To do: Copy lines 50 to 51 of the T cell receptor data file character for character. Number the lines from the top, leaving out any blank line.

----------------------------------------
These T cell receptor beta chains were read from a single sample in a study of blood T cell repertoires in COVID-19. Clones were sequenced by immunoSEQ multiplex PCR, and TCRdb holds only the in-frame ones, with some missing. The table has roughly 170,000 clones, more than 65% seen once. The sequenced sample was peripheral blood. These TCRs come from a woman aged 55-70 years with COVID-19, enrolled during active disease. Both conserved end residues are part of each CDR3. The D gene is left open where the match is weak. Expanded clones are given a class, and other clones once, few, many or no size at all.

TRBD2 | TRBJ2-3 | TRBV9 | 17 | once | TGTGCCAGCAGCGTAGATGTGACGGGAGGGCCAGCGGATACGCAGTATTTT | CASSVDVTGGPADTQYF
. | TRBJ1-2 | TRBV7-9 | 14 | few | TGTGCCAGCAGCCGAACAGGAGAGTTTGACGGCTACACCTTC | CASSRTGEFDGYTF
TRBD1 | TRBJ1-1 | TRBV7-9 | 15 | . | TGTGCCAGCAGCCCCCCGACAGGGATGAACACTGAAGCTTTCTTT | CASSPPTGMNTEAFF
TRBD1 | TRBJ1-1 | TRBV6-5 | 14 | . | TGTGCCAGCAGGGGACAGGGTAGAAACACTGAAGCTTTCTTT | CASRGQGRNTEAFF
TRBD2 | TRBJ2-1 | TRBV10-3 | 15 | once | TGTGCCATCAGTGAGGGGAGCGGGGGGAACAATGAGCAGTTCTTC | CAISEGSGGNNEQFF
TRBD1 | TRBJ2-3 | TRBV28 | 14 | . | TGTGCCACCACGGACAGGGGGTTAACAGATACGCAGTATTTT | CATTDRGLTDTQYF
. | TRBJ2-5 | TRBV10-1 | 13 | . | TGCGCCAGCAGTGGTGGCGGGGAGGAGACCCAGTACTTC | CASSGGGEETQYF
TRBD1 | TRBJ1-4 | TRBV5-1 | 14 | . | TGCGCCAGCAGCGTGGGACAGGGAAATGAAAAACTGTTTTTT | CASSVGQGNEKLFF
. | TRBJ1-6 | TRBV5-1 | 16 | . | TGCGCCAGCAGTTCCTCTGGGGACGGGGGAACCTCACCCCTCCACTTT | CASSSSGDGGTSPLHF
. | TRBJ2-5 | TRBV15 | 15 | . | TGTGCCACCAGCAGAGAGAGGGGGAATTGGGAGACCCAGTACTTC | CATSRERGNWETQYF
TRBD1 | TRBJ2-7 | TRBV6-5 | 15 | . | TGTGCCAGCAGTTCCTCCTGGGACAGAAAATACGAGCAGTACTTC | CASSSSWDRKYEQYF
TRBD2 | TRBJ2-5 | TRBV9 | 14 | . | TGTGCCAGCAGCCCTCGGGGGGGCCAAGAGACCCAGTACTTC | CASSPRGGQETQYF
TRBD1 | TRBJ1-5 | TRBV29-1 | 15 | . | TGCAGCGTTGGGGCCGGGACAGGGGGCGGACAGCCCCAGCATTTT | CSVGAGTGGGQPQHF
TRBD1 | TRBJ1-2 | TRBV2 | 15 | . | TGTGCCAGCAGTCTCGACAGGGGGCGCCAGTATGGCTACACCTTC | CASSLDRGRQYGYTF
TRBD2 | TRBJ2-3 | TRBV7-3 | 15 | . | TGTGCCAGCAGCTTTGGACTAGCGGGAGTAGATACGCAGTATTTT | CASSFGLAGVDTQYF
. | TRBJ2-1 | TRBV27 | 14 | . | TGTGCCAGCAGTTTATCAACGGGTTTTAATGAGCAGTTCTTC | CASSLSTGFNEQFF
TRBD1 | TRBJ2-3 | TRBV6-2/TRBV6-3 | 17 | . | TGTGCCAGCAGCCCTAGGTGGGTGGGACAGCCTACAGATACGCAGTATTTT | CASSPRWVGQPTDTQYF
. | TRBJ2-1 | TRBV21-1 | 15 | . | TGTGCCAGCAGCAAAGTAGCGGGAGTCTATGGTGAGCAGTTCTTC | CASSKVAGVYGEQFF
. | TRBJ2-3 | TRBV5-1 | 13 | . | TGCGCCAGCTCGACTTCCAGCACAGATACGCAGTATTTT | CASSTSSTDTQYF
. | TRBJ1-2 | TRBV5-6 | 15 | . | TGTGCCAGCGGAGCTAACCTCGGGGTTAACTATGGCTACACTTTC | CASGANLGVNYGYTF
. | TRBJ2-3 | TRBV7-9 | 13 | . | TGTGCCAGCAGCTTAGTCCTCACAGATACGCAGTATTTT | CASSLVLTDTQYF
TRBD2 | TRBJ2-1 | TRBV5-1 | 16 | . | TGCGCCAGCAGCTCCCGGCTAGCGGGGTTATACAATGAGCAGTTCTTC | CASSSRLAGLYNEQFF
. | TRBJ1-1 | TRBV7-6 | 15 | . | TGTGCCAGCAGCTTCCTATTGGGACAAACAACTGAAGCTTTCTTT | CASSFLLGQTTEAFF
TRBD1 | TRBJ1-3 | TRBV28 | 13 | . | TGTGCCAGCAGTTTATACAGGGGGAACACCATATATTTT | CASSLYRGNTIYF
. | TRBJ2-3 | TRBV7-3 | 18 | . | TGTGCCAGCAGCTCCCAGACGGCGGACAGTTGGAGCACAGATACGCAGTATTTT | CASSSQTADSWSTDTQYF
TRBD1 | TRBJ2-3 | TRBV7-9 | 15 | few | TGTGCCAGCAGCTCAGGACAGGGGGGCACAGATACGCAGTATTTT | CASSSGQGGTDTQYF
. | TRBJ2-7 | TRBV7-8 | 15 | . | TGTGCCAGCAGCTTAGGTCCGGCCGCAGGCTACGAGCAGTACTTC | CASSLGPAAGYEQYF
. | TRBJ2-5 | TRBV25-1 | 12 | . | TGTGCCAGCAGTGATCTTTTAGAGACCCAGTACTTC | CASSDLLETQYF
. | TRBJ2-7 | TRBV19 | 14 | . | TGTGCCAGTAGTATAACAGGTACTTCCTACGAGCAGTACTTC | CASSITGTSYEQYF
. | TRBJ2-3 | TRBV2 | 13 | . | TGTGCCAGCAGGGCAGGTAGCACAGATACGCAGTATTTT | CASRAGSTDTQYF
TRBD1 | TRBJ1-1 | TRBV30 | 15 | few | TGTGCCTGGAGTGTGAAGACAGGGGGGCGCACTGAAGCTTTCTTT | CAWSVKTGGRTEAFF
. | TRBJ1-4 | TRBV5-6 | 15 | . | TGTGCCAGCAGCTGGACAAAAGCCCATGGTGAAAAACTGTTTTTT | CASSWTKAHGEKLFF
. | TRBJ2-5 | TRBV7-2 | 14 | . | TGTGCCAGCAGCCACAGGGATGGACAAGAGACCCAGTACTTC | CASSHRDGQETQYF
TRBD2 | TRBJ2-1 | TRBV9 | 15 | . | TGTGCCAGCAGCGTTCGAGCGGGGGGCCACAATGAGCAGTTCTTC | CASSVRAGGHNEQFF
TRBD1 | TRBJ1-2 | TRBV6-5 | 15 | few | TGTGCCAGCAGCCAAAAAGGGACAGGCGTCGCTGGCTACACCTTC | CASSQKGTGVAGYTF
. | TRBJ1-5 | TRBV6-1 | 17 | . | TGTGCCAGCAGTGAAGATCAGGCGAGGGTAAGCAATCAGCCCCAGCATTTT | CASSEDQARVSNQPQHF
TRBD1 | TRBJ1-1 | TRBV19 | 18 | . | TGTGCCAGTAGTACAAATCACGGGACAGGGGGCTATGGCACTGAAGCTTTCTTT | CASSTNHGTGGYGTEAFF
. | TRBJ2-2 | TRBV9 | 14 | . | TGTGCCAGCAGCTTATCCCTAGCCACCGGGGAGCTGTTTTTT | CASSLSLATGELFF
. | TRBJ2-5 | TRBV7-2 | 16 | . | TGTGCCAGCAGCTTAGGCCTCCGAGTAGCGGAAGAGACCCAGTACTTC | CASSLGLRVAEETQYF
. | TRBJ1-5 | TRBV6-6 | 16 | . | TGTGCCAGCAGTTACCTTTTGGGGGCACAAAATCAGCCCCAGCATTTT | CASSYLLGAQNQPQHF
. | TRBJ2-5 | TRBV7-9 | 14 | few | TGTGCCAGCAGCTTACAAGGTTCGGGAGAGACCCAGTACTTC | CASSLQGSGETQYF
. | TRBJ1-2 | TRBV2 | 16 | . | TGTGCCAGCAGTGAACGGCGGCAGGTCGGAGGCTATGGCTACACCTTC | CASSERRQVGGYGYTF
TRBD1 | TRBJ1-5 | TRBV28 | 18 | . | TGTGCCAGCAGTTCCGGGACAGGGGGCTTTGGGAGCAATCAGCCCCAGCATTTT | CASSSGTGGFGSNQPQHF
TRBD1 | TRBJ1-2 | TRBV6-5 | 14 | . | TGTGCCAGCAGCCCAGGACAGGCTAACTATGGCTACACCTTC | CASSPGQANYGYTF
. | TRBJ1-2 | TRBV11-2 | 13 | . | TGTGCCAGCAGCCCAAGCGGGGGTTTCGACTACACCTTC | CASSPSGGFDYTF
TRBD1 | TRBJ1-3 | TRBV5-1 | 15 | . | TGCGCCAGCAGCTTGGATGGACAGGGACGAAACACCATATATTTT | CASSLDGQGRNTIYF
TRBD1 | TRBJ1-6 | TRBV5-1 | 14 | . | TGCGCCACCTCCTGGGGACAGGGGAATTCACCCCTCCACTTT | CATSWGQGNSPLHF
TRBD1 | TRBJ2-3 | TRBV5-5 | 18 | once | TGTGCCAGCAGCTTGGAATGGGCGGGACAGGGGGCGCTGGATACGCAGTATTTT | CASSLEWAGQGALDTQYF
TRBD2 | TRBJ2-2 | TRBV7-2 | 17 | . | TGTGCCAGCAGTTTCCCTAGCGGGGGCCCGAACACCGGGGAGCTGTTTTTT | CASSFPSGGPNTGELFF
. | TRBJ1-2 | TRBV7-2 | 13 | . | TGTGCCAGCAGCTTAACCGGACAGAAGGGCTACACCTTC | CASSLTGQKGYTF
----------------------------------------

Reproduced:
TRBD2 | TRBJ2-2 | TRBV7-2 | 17 | . | TGTGCCAGCAGTTTCCCTAGCGGGGGCCCGAACACCGGGGAGCTGTTTTTT | CASSFPSGGPNTGELFF
. | TRBJ1-2 | TRBV7-2 | 13 | . | TGTGCCAGCAGCTTAACCGGACAGAAGGGCTACACCTTC | CASSLTGQKGYTF